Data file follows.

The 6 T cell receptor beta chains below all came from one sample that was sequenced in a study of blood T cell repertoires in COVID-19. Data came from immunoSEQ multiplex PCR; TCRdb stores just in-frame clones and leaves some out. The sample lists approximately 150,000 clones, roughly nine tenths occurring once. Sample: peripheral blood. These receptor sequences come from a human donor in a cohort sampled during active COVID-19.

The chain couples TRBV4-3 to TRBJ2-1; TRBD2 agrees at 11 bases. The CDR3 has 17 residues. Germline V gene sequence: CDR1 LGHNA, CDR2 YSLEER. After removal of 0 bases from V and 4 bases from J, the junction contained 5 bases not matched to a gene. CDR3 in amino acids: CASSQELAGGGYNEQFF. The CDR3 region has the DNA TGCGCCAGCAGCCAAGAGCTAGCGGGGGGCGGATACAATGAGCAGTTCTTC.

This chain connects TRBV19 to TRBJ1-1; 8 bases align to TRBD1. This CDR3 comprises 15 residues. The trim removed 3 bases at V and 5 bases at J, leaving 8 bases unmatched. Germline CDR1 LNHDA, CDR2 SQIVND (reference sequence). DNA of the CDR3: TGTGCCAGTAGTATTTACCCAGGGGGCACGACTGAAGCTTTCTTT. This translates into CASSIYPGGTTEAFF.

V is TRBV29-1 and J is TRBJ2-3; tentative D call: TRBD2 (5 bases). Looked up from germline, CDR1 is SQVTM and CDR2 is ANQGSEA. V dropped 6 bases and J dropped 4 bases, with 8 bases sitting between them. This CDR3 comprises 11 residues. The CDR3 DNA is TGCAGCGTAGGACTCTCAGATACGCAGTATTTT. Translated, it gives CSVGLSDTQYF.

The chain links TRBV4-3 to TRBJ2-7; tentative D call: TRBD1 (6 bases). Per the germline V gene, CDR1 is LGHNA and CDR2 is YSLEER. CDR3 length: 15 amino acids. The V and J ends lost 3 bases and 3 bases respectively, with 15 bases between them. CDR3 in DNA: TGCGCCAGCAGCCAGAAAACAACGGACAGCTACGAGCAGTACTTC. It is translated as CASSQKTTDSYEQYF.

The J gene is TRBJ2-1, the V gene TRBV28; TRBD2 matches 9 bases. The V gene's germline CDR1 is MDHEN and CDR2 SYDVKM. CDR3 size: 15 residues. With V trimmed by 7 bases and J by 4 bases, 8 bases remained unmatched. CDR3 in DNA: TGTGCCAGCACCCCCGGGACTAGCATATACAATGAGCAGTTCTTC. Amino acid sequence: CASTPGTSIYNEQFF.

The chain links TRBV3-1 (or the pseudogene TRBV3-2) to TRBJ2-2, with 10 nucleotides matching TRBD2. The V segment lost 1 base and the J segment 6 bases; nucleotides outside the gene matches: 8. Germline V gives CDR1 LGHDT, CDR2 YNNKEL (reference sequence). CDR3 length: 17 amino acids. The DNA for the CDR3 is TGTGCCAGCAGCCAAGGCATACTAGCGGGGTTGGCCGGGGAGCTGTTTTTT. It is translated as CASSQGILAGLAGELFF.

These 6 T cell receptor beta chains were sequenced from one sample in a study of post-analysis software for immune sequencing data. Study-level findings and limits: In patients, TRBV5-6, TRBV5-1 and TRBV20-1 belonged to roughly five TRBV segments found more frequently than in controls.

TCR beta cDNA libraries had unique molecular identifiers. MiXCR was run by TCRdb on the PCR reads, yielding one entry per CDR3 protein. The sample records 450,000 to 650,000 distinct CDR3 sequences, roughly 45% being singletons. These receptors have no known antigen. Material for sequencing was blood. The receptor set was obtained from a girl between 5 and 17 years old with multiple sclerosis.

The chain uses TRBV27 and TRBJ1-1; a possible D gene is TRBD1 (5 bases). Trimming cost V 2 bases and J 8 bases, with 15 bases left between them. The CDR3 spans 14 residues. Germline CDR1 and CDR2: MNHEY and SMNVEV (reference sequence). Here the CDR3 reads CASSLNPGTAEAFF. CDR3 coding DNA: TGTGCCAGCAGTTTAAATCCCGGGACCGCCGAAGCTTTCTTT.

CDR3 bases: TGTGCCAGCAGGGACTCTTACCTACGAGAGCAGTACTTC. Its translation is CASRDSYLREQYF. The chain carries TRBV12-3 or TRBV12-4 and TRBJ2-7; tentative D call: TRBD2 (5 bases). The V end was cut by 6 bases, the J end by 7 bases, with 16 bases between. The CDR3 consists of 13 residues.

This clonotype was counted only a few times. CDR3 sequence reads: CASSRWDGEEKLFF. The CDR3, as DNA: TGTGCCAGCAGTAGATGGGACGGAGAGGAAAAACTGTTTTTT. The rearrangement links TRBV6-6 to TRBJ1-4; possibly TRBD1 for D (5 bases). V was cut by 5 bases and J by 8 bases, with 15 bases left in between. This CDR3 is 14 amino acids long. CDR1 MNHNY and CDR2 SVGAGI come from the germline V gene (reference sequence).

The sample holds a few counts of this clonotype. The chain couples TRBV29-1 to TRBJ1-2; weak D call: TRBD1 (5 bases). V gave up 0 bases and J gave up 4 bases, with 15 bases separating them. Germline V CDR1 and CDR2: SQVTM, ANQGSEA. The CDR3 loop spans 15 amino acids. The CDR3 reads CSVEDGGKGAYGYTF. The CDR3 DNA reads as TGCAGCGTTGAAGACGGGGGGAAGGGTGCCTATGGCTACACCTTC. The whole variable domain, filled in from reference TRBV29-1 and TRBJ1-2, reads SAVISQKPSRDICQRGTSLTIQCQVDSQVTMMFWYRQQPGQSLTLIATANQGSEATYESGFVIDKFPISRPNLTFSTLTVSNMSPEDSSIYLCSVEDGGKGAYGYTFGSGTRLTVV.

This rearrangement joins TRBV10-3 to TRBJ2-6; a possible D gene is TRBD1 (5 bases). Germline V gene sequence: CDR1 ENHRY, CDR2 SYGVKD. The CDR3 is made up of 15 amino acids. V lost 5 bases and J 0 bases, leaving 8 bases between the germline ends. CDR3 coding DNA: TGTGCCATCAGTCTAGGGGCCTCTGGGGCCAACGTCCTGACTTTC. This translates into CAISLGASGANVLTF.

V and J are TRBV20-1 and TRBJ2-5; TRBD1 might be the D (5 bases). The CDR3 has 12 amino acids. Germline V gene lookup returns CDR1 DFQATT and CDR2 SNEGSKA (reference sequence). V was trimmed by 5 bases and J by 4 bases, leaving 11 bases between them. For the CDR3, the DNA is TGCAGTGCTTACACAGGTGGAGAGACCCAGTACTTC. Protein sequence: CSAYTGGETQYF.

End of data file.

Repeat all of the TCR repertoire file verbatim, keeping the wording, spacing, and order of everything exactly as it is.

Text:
The 6 T cell receptor beta chains below all came from one sample that was sequenced in a study of blood T cell repertoires in COVID-19. Data came from immunoSEQ multiplex PCR; TCRdb stores just in-frame clones and leaves some out. The sample lists approximately 150,000 clones, roughly nine tenths occurring once. Sample: peripheral blood. These receptor sequences come from a human donor in a cohort sampled during active COVID-19.

The chain couples TRBV4-3 to TRBJ2-1; TRBD2 agrees at 11 bases. The CDR3 has 17 residues. Germline V gene sequence: CDR1 LGHNA, CDR2 YSLEER. After removal of 0 bases from V and 4 bases from J, the junction contained 5 bases not matched to a gene. CDR3 in amino acids: CASSQELAGGGYNEQFF. The CDR3 region has the DNA TGCGCCAGCAGCCAAGAGCTAGCGGGGGGCGGATACAATGAGCAGTTCTTC.

This chain connects TRBV19 to TRBJ1-1; 8 bases align to TRBD1. This CDR3 comprises 15 residues. The trim removed 3 bases at V and 5 bases at J, leaving 8 bases unmatched. Germline CDR1 LNHDA, CDR2 SQIVND (reference sequence). DNA of the CDR3: TGTGCCAGTAGTATTTACCCAGGGGGCACGACTGAAGCTTTCTTT. This translates into CASSIYPGGTTEAFF.

V is TRBV29-1 and J is TRBJ2-3; tentative D call: TRBD2 (5 bases). Looked up from germline, CDR1 is SQVTM and CDR2 is ANQGSEA. V dropped 6 bases and J dropped 4 bases, with 8 bases sitting between them. This CDR3 comprises 11 residues. The CDR3 DNA is TGCAGCGTAGGACTCTCAGATACGCAGTATTTT. Translated, it gives CSVGLSDTQYF.

The chain links TRBV4-3 to TRBJ2-7; tentative D call: TRBD1 (6 bases). Per the germline V gene, CDR1 is LGHNA and CDR2 is YSLEER. CDR3 length: 15 amino acids. The V and J ends lost 3 bases and 3 bases respectively, with 15 bases between them. CDR3 in DNA: TGCGCCAGCAGCCAGAAAACAACGGACAGCTACGAGCAGTACTTC. It is translated as CASSQKTTDSYEQYF.

The J gene is TRBJ2-1, the V gene TRBV28; TRBD2 matches 9 bases. The V gene's germline CDR1 is MDHEN and CDR2 SYDVKM. CDR3 size: 15 residues. With V trimmed by 7 bases and J by 4 bases, 8 bases remained unmatched. CDR3 in DNA: TGTGCCAGCACCCCCGGGACTAGCATATACAATGAGCAGTTCTTC. Amino acid sequence: CASTPGTSIYNEQFF.

The chain links TRBV3-1 (or the pseudogene TRBV3-2) to TRBJ2-2, with 10 nucleotides matching TRBD2. The V segment lost 1 base and the J segment 6 bases; nucleotides outside the gene matches: 8. Germline V gives CDR1 LGHDT, CDR2 YNNKEL (reference sequence). CDR3 length: 17 amino acids. The DNA for the CDR3 is TGTGCCAGCAGCCAAGGCATACTAGCGGGGTTGGCCGGGGAGCTGTTTTTT. It is translated as CASSQGILAGLAGELFF.

These 6 T cell receptor beta chains were sequenced from one sample in a study of post-analysis software for immune sequencing data. Study-level findings and limits: In patients, TRBV5-6, TRBV5-1 and TRBV20-1 belonged to roughly five TRBV segments found more frequently than in controls.

TCR beta cDNA libraries had unique molecular identifiers. MiXCR was run by TCRdb on the PCR reads, yielding one entry per CDR3 protein. The sample records 450,000 to 650,000 distinct CDR3 sequences, roughly 45% being singletons. These receptors have no known antigen. Material for sequencing was blood. The receptor set was obtained from a girl between 5 and 17 years old with multiple sclerosis.

The chain uses TRBV27 and TRBJ1-1; a possible D gene is TRBD1 (5 bases). Trimming cost V 2 bases and J 8 bases, with 15 bases left between them. The CDR3 spans 14 residues. Germline CDR1 and CDR2: MNHEY and SMNVEV (reference sequence). Here the CDR3 reads CASSLNPGTAEAFF. CDR3 coding DNA: TGTGCCAGCAGTTTAAATCCCGGGACCGCCGAAGCTTTCTTT.

CDR3 bases: TGTGCCAGCAGGGACTCTTACCTACGAGAGCAGTACTTC. Its translation is CASRDSYLREQYF. The chain carries TRBV12-3 or TRBV12-4 and TRBJ2-7; tentative D call: TRBD2 (5 bases). The V end was cut by 6 bases, the J end by 7 bases, with 16 bases between. The CDR3 consists of 13 residues.

This clonotype was counted only a few times. CDR3 sequence reads: CASSRWDGEEKLFF. The CDR3, as DNA: TGTGCCAGCAGTAGATGGGACGGAGAGGAAAAACTGTTTTTT. The rearrangement links TRBV6-6 to TRBJ1-4; possibly TRBD1 for D (5 bases). V was cut by 5 bases and J by 8 bases, with 15 bases left in between. This CDR3 is 14 amino acids long. CDR1 MNHNY and CDR2 SVGAGI come from the germline V gene (reference sequence).

The sample holds a few counts of this clonotype. The chain couples TRBV29-1 to TRBJ1-2; weak D call: TRBD1 (5 bases). V gave up 0 bases and J gave up 4 bases, with 15 bases separating them. Germline V CDR1 and CDR2: SQVTM, ANQGSEA. The CDR3 loop spans 15 amino acids. The CDR3 reads CSVEDGGKGAYGYTF. The CDR3 DNA reads as TGCAGCGTTGAAGACGGGGGGAAGGGTGCCTATGGCTACACCTTC. The whole variable domain, filled in from reference TRBV29-1 and TRBJ1-2, reads SAVISQKPSRDICQRGTSLTIQCQVDSQVTMMFWYRQQPGQSLTLIATANQGSEATYESGFVIDKFPISRPNLTFSTLTVSNMSPEDSSIYLCSVEDGGKGAYGYTFGSGTRLTVV.

This rearrangement joins TRBV10-3 to TRBJ2-6; a possible D gene is TRBD1 (5 bases). Germline V gene sequence: CDR1 ENHRY, CDR2 SYGVKD. The CDR3 is made up of 15 amino acids. V lost 5 bases and J 0 bases, leaving 8 bases between the germline ends. CDR3 coding DNA: TGTGCCATCAGTCTAGGGGCCTCTGGGGCCAACGTCCTGACTTTC. This translates into CAISLGASGANVLTF.

V and J are TRBV20-1 and TRBJ2-5; TRBD1 might be the D (5 bases). The CDR3 has 12 amino acids. Germline V gene lookup returns CDR1 DFQATT and CDR2 SNEGSKA (reference sequence). V was trimmed by 5 bases and J by 4 bases, leaving 11 bases between them. For the CDR3, the DNA is TGCAGTGCTTACACAGGTGGAGAGACCCAGTACTTC. Protein sequence: CSAYTGGETQYF.